HANOI, Vietnam -- Over the course of eight years, the world champions of League of Legends have often followed the same blueprint.
SK Telecom T1 and Samsung Galaxy, the two winningest organizations -- sharing five Summoner's Cups between them -- were known for their vision control and late-game prowess. If they were given an inch, they would take a mile. Samsung White, one of the most dominant teams in history, were renowned for their boa constrictor-like control over the map, choking teams out until there was no hope left. SKT throughout their history have been the best counterpunchers in the game, taking inevitable defeats and turning them into flash knockouts.
The current world champion, Invictus Gaming of China, the first from that region, is nothing like the champions of the past. Counterpunching is not a technique that iG has ever implemented. They are always the first to the punch, and then after that first punch lands, another three follow right after it. Invictus play the game as if it's a fighting game rather than a war of tactics, sometimes looking foolish in their hotheaded movements but never shying away from a brawl.
They have swagger. From the way they play, to the clothes the players wear, to the way they conduct themselves in interviews, they walk with a swagger that is all their own, unlike any past world champion. Past world champions will do their best to speak positively of all their opponents, even if not all their answers hold up on a lie detector. That's not iG.
When asked at the post-League of Legends World Championships news conference if anyone could match him as a rival, iG's superstar top laner Kang "TheShy" Seung-lok bluntly answered by saying he didn't think there was a player who could.
Their team owner, Wang Sicong, son of one of the richest men in the world, Wang Jianlin, is all that and more. Sicong might very well be the real-life Tony Stark without the Iron Man suit (yet), lavishly showing off his money. In 2016, he bought his pet dog eight new iPhones, just because he could.
Nothing showcased the passing of the torch more between the old and the new than Invictus Gaming's win over SKT on Day 2 of the Mid-Season Invitational main-event group stage. What was the most hyped match of the tournament coming into the event -- the expected final for the MSI title -- turned into a legendary stomp.
In only 16 minutes, 1 second, iG recorded the quickest victory in major international tournament history, treating the best player in the game's history, Lee "Faker" Sang-hyeok, as if he had just recently downloaded the game for the first time. SKT's Sona and Taric-centered composition never got out of the laning phase, and before the heavily SKT-favored crowd could get their bearings, the reigning world champions were already walking off the stage.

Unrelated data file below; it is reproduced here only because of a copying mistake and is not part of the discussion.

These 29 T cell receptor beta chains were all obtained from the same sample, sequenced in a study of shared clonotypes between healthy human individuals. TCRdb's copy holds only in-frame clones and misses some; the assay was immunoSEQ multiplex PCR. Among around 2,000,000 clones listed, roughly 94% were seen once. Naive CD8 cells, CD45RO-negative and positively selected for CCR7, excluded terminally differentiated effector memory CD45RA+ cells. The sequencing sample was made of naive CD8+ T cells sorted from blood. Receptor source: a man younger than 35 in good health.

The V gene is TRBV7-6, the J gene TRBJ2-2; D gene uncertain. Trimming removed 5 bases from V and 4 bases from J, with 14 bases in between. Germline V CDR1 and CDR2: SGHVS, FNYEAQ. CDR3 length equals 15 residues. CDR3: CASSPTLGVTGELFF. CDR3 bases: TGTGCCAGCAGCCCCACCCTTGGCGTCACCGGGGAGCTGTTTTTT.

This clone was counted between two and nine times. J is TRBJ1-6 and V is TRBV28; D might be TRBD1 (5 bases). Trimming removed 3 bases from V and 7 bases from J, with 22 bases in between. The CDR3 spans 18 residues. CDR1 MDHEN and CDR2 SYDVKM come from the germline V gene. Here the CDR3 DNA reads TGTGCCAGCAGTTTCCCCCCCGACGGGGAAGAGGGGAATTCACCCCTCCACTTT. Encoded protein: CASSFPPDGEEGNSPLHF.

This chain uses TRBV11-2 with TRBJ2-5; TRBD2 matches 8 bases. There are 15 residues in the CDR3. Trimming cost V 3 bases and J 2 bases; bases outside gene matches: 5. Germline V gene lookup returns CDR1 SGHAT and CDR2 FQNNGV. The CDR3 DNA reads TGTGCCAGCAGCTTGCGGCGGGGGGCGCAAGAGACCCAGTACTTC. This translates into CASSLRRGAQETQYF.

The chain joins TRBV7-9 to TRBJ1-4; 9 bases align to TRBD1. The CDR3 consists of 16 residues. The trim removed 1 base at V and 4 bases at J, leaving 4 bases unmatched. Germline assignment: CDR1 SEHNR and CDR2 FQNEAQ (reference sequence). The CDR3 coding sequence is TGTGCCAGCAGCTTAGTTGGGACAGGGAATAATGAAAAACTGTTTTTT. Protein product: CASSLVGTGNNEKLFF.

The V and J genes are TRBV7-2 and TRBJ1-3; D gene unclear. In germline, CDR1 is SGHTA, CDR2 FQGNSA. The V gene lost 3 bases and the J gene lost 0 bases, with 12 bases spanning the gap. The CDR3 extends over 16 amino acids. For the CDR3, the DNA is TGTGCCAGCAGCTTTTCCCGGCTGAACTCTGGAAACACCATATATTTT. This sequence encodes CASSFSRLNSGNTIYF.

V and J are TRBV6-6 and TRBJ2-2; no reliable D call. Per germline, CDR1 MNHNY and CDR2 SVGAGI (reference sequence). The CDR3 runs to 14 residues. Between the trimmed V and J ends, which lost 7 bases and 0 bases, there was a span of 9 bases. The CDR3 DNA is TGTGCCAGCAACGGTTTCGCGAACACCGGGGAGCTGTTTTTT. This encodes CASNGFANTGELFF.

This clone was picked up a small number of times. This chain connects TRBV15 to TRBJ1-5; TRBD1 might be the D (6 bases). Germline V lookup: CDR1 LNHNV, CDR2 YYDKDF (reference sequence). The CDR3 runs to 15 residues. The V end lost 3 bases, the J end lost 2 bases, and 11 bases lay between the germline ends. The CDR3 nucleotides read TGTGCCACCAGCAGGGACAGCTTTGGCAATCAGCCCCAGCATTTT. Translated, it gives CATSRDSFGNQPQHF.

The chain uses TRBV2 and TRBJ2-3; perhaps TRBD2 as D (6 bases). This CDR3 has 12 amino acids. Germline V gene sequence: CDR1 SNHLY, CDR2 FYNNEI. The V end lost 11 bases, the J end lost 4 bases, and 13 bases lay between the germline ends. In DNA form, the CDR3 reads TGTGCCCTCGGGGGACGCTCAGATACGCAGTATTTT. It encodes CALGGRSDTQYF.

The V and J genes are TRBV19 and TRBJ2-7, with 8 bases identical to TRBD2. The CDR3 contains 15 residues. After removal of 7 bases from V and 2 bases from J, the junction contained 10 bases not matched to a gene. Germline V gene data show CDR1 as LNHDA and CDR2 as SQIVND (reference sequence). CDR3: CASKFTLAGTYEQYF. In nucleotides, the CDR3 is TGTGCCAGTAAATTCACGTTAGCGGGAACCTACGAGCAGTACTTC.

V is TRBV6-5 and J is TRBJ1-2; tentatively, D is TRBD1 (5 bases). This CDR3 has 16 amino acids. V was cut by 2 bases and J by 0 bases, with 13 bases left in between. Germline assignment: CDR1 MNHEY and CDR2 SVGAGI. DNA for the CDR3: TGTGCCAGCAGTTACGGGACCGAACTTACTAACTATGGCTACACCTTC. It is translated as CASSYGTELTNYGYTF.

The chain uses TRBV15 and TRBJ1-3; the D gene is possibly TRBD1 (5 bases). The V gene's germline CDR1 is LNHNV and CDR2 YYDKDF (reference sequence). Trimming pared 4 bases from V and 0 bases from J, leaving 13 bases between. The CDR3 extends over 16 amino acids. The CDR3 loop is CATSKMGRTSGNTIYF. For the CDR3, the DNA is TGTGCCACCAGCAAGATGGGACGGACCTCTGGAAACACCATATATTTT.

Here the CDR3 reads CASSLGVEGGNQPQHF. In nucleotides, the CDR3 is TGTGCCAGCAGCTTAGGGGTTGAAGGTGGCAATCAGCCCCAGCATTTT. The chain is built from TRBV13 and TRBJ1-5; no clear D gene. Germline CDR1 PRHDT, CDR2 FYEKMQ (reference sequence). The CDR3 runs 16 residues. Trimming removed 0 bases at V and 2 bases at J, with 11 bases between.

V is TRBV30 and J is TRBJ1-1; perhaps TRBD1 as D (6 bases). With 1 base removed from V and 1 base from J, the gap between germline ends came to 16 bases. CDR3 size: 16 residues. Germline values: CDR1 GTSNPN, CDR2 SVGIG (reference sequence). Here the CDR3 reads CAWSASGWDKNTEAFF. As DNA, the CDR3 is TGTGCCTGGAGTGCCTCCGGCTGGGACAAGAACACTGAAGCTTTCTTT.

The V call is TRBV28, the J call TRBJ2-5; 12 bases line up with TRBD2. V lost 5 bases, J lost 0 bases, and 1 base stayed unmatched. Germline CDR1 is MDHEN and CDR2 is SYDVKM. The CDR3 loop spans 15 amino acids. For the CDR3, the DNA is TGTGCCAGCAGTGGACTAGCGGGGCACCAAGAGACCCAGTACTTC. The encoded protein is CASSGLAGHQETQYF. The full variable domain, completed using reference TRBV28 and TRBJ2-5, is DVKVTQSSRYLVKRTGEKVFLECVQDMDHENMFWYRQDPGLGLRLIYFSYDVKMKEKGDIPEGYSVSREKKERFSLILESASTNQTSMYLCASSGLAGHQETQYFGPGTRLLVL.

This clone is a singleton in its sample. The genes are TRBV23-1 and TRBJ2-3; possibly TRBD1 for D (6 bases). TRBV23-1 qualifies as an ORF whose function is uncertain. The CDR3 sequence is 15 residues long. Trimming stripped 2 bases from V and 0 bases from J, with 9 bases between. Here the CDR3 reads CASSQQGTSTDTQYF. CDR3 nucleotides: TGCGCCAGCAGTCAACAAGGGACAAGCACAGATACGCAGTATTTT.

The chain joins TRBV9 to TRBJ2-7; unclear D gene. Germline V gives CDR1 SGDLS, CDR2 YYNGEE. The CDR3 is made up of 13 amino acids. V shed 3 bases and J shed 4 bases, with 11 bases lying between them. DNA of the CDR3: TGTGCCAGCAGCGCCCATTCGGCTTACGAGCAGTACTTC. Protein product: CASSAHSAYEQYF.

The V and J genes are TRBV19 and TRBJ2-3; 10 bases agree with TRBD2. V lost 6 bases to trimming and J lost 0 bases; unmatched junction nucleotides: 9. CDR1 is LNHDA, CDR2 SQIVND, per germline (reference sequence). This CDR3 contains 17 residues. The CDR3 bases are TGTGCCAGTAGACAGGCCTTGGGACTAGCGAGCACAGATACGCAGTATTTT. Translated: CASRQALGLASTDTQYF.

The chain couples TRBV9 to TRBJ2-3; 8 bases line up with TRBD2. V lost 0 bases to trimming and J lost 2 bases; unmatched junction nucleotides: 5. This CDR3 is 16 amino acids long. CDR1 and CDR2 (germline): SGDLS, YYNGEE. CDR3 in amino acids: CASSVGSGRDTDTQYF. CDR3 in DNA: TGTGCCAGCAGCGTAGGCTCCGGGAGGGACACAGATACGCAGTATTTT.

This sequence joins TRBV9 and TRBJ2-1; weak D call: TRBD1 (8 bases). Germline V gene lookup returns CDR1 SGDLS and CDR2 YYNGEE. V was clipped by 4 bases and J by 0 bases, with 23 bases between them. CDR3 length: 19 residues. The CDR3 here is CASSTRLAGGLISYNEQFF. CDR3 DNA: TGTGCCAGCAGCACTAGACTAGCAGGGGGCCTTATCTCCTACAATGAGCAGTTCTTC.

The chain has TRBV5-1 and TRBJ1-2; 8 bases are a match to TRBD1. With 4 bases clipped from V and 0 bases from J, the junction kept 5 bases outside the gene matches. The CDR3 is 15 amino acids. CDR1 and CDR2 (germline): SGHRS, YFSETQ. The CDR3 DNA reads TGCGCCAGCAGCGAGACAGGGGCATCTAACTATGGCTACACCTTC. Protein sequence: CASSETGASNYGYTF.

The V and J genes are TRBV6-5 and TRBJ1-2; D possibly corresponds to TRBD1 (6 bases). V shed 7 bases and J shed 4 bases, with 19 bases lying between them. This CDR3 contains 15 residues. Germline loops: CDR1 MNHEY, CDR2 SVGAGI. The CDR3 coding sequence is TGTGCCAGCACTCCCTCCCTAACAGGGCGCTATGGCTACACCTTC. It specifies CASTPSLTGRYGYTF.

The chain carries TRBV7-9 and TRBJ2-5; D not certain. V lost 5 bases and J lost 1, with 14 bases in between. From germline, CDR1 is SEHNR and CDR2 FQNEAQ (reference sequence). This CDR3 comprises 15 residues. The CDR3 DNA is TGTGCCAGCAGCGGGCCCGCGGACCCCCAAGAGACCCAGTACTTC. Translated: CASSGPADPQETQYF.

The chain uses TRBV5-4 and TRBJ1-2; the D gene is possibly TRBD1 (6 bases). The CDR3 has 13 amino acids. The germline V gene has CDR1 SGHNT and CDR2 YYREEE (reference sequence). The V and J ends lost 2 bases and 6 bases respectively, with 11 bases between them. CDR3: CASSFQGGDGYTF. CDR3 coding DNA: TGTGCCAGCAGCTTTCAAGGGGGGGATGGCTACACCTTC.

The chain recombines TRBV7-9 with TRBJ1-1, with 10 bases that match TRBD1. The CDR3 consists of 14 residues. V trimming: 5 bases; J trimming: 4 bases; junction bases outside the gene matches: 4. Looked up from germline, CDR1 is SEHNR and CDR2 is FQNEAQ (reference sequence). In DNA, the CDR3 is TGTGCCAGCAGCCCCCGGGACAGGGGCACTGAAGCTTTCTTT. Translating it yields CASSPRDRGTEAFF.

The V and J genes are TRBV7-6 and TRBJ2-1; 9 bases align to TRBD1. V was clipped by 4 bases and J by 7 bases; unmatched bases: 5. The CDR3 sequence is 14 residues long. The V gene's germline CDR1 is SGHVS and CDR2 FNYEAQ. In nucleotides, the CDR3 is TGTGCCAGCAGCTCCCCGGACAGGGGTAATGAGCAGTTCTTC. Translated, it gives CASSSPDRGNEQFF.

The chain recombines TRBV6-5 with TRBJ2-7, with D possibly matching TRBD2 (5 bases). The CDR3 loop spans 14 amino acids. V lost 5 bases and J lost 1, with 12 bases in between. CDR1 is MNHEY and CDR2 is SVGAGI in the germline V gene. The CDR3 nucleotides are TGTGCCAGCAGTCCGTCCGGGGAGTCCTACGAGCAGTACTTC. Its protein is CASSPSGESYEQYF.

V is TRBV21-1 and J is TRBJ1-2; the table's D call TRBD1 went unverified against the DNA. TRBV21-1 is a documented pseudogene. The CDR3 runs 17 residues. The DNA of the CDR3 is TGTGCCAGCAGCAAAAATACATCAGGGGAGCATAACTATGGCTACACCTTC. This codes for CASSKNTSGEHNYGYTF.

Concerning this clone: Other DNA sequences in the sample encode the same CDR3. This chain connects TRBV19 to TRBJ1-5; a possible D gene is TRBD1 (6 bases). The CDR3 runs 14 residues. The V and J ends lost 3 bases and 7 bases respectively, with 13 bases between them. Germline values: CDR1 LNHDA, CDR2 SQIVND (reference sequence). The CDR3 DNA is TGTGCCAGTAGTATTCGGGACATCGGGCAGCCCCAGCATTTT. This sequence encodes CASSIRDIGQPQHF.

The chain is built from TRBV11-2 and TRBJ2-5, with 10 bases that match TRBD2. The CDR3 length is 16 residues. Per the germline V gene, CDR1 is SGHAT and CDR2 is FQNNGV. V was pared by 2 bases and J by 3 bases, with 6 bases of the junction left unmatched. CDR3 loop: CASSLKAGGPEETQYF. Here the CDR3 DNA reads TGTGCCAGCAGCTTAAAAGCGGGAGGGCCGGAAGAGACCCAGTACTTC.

Now that's swagger.
"I'm very happy," said Gao "Ning" Zhen-Ning, the team's jungler and last year's world championship final MVP. "I think we just proved that we're the strongest team in the world right now."
SKT was supposed to be the team that disrupted iG's road to becoming a dynasty. After winning worlds, iG followed up their international success by winning the first domestic title in team history, sweeping JD Gaming to secure back-to-back trophies. A third, especially a major international at MSI, would be a hat trick, and put them in exclusive company alongside only the South Korean giant.
Purists might say Invictus Gaming is a nuisance. They will play down to their opponent -- the words "mud wrestling" being used to describe their performance in a few more recent games. The team's opening game of the tournament with Phong Vu Buffalo, considered the weakest of the teams in the main-event group stage, became a hilarity of errors, Invictus escaping with a win only because of poor decision-making by the opponent. Ning, the most volatile of the starting players, will have games in which he appears to be simply smashing his face across the keyboard, flinging himself in every direction looking for someone to delete from the map.
Invictus don't care. The thrill of lighting the blueprint on fire and setting their own path is what motivates them to continue onward. For them, the rush they get from playing the game at supersonic speed is like no other sensation in the world.
"I think all five of us really enjoy the superaggressive, extreme type of style," Ning said. "And the feeling it gives you is like I'm better than you and I'm going to chase you around the map."
At the 2018 world finals, Ning was spotted lifting the Summoner's Cup in "Red October" shoes that can be bought online for between $6,000 to $8,000. When asked how much he has spent on clothes and streetwear in the last few years on Invictus Gaming, he said it's somewhere between 2 million yuan ($293,000) and 3 million yuan ($440,000). During the All-Stars event in Las Vegas, his teammate Song "Rookie" Eui-jin was decked out in Balenciaga gear, sporting a bag available for around $1,000.
In and out of the game, the new kings of League of Legends are enveloped in style, and with G2 Esports and even SKT seemingly out of their league, who can stop them?
Ning could find only one rival to the growing Invictus Gaming empire.
"No one can defeat us," Ning said. "The only person that can do that is ourselves."